With the fall semester under way, the Hawaii men’s basketball team has instituted workouts by position as well as player-run open gym sessions.
With 15 of 16 players on the roster eligible to play this year, not everyone is in line for regular playing time. From the sound of it, the team pecking order is starting to sort itself out.
UH coach Gib Arnold was asked today about the preseason positional battles.
“I think Vander (Joaquim)’s pretty much set. Outside of that, I think it’s all up for grabs,” the coach said.
The senior center locking down a position shouldn’t come as a surprise, but it’s somewhat interesting to hear Arnold say the rest of the field is open. Shooting guard in particular has a glut of players with no clear-cut favorite to emerge as the starter.
“We’re going to let those guys compete every day. We told them, I like that part of it, I want to compete,” Arnold said. “I want them to go at it every day. I want them to go compete in the weight room. I want them to compete in strength and conditioning. I want them to compete in the film room. I want them to know that it’s competitive and not every guy’s going to play. There’s going to be some guys that start, some guys that come off the bench. Some guys that are on the scout team. And those decisions are not made yet. Those are being made. That makes for a really lively preseason, and that’s good. I think that’s real positive for this group. I think that’s going to be one of the strengths, is that this group is very competitive and has so far shown great team chemistry, are pretty supportive of each other and willing to work hard.”
It was in limbo for a little while, but rest assured that Aaron Valdes is now officially a member of the team.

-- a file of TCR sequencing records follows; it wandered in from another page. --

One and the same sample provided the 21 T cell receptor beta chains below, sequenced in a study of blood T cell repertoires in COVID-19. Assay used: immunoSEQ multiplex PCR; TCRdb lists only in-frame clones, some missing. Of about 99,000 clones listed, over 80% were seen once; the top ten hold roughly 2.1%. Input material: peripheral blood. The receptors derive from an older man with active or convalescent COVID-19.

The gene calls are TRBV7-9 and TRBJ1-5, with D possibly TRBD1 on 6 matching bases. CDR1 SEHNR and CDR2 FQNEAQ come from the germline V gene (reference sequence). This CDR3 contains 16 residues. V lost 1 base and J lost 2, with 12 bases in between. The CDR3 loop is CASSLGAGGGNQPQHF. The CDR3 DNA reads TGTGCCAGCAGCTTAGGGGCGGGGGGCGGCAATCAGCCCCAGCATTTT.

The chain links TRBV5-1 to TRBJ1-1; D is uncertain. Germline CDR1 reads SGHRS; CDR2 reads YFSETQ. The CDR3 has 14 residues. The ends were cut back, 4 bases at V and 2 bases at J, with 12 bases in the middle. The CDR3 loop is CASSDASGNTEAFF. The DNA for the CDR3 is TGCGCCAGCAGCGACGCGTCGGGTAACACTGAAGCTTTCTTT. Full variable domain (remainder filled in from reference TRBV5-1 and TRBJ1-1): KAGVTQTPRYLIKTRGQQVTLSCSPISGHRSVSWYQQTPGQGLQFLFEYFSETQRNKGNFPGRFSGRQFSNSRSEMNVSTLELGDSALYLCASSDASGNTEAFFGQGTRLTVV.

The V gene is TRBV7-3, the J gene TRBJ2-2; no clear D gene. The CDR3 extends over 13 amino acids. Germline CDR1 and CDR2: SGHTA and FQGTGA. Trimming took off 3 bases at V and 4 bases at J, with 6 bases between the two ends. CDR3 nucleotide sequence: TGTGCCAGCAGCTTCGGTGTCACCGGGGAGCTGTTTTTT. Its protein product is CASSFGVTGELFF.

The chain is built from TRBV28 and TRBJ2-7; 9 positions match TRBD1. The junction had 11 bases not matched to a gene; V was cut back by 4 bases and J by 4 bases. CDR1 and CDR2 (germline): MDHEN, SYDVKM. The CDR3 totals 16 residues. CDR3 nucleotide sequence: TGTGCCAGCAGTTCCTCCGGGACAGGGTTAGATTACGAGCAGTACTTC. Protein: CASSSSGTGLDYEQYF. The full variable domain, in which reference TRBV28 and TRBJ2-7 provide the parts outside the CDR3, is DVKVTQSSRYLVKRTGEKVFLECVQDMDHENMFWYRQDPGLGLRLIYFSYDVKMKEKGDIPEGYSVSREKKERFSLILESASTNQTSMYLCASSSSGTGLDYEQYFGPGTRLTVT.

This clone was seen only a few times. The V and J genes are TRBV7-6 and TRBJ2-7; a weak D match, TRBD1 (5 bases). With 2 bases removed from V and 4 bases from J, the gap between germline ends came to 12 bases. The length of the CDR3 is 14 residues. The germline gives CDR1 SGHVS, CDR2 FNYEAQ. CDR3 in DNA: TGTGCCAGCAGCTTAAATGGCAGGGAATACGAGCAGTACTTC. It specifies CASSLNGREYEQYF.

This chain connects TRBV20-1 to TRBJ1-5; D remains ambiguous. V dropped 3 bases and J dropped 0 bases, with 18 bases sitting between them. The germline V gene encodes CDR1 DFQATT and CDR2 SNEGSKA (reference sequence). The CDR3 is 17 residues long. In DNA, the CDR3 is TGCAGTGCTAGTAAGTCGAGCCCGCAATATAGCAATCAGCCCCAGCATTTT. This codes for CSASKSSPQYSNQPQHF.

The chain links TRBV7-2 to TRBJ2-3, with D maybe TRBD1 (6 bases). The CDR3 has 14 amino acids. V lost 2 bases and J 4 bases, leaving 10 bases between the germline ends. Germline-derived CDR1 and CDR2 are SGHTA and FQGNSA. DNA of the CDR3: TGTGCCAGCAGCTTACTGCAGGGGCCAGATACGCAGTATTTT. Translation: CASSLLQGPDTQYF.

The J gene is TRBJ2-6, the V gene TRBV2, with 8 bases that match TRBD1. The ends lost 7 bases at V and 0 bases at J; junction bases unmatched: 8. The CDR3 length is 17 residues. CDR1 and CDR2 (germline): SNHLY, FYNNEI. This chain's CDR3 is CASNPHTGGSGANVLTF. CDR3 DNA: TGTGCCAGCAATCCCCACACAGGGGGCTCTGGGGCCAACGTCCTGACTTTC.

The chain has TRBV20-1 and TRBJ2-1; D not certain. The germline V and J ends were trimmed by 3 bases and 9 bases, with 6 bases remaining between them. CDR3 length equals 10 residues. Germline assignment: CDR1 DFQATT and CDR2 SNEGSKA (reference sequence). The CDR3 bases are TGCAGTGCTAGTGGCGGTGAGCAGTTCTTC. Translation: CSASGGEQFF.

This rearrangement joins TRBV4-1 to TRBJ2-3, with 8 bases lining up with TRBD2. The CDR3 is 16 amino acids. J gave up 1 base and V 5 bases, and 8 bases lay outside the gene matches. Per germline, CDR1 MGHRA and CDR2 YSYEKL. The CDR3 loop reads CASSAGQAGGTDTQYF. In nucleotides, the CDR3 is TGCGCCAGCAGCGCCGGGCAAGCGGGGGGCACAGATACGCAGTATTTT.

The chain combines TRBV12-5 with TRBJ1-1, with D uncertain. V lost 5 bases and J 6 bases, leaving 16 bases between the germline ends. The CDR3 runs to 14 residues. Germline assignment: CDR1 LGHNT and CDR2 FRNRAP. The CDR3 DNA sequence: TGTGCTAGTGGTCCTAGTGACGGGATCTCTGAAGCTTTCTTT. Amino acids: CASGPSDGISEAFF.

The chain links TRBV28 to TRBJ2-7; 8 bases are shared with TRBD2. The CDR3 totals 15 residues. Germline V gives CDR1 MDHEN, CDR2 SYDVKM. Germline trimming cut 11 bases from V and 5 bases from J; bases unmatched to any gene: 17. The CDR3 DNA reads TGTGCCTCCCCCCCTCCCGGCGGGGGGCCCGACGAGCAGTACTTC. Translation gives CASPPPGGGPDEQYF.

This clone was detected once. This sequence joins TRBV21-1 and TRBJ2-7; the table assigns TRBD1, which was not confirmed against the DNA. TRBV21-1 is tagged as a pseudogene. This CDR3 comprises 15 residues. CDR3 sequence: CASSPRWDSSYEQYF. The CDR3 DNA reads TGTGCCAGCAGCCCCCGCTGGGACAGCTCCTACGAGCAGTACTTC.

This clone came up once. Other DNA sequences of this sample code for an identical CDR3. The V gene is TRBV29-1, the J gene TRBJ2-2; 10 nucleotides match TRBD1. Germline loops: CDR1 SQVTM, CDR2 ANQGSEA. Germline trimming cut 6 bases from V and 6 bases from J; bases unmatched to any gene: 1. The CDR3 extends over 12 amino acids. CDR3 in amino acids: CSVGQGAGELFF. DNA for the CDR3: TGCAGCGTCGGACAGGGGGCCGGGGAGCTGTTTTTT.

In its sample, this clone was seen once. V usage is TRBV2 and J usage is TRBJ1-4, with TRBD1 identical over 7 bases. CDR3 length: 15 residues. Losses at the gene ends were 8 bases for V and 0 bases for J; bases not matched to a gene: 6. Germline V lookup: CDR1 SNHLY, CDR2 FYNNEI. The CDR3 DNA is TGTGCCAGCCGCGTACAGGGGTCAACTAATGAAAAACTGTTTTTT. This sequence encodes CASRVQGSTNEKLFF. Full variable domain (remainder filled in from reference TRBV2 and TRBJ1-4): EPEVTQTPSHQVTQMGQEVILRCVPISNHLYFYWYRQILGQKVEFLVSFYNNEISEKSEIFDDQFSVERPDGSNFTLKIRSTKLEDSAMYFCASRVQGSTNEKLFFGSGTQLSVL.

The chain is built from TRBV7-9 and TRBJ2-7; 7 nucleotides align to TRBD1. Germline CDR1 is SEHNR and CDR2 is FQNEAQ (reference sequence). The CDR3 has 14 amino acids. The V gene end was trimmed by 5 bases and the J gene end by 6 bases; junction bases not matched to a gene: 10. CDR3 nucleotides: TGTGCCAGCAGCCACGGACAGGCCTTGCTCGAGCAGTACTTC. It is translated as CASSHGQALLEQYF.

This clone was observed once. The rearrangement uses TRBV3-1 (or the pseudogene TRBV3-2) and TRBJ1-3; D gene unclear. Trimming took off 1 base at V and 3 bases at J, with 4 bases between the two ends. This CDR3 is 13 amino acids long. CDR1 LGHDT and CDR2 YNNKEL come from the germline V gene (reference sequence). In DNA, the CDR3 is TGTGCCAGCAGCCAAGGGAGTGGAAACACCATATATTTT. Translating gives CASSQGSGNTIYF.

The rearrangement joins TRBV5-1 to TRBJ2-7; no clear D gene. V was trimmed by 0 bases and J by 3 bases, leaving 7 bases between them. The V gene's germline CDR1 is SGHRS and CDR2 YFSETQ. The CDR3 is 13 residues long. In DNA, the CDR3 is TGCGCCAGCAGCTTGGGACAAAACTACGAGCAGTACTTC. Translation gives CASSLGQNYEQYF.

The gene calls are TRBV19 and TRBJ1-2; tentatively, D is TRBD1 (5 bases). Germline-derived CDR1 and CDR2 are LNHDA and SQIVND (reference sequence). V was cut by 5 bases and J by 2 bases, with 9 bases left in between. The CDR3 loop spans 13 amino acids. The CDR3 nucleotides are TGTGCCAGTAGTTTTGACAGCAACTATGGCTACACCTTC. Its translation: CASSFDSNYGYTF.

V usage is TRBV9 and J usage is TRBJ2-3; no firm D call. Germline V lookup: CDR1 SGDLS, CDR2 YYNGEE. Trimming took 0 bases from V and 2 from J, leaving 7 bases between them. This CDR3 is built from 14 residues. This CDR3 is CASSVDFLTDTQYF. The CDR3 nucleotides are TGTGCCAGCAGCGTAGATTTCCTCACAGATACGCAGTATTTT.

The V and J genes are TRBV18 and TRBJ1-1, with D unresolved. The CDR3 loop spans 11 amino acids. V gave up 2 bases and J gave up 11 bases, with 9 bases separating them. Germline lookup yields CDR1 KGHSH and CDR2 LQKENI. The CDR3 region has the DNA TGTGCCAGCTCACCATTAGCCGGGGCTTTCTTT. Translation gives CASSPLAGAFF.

Valdes was in on the team’s open gym action today. His athleticism appears to be legit, and his shooting stroke was smooth; he made a couple from distance during one visitor’s time spent watching the session, and went up for a tip-dunk attempt over a bigger body (it didn’t go in, but still).
Arnold offered a few words about his latest player, now that his paperwork is cleared.
“Aaron brings us athleticism. He’s a very good athlete, one of our better athletes. He’s a big guard (6-5), which I like. I think he’s got a load of potential in that he’s somewhat new to the game. I like that too. We were able to get him into school and all that. We were very happy that we were able to pick him up late. Now that he’s jumped in, he’s missed a couple days of class (before he got here) but he’s been doing great since.
On him being a two-sport athlete:
“He comes from a water polo family. His brothers played, and his dad was a coach. And so he had a lot of, as a young kid, most of his time was spent in water polo. But he was just an athlete. As he grew older he began spending more and more time on the court rather than in the pool. Even though he was a water polo All-American, he fell in love with basketball. In that essence, I think his emphasis is on, probably when he was younger, more on the water polo side. Now that he’s starting to change, and basketball’s become his primary sport, you’ve seen a growth in him, just in the last year or two. And I think it’s only going to get better. His athleticism’s going to really allow him to improve with a nice learning curve.”
He was an unknown in hoops prior to prep school?
“Yeah, I think you can say that. Again, that goes back to because he was a two-sport guy. All those guys aren’t on the summer circuit as much. They’re doing other things and played for a good school and had good numbers but really wasn’t on the circuit as much as a lot of guys. And then in this last year he played on one of the major teams in Southern California, the Double Pump team. And so people really got to see him, in some cases, for the first time.”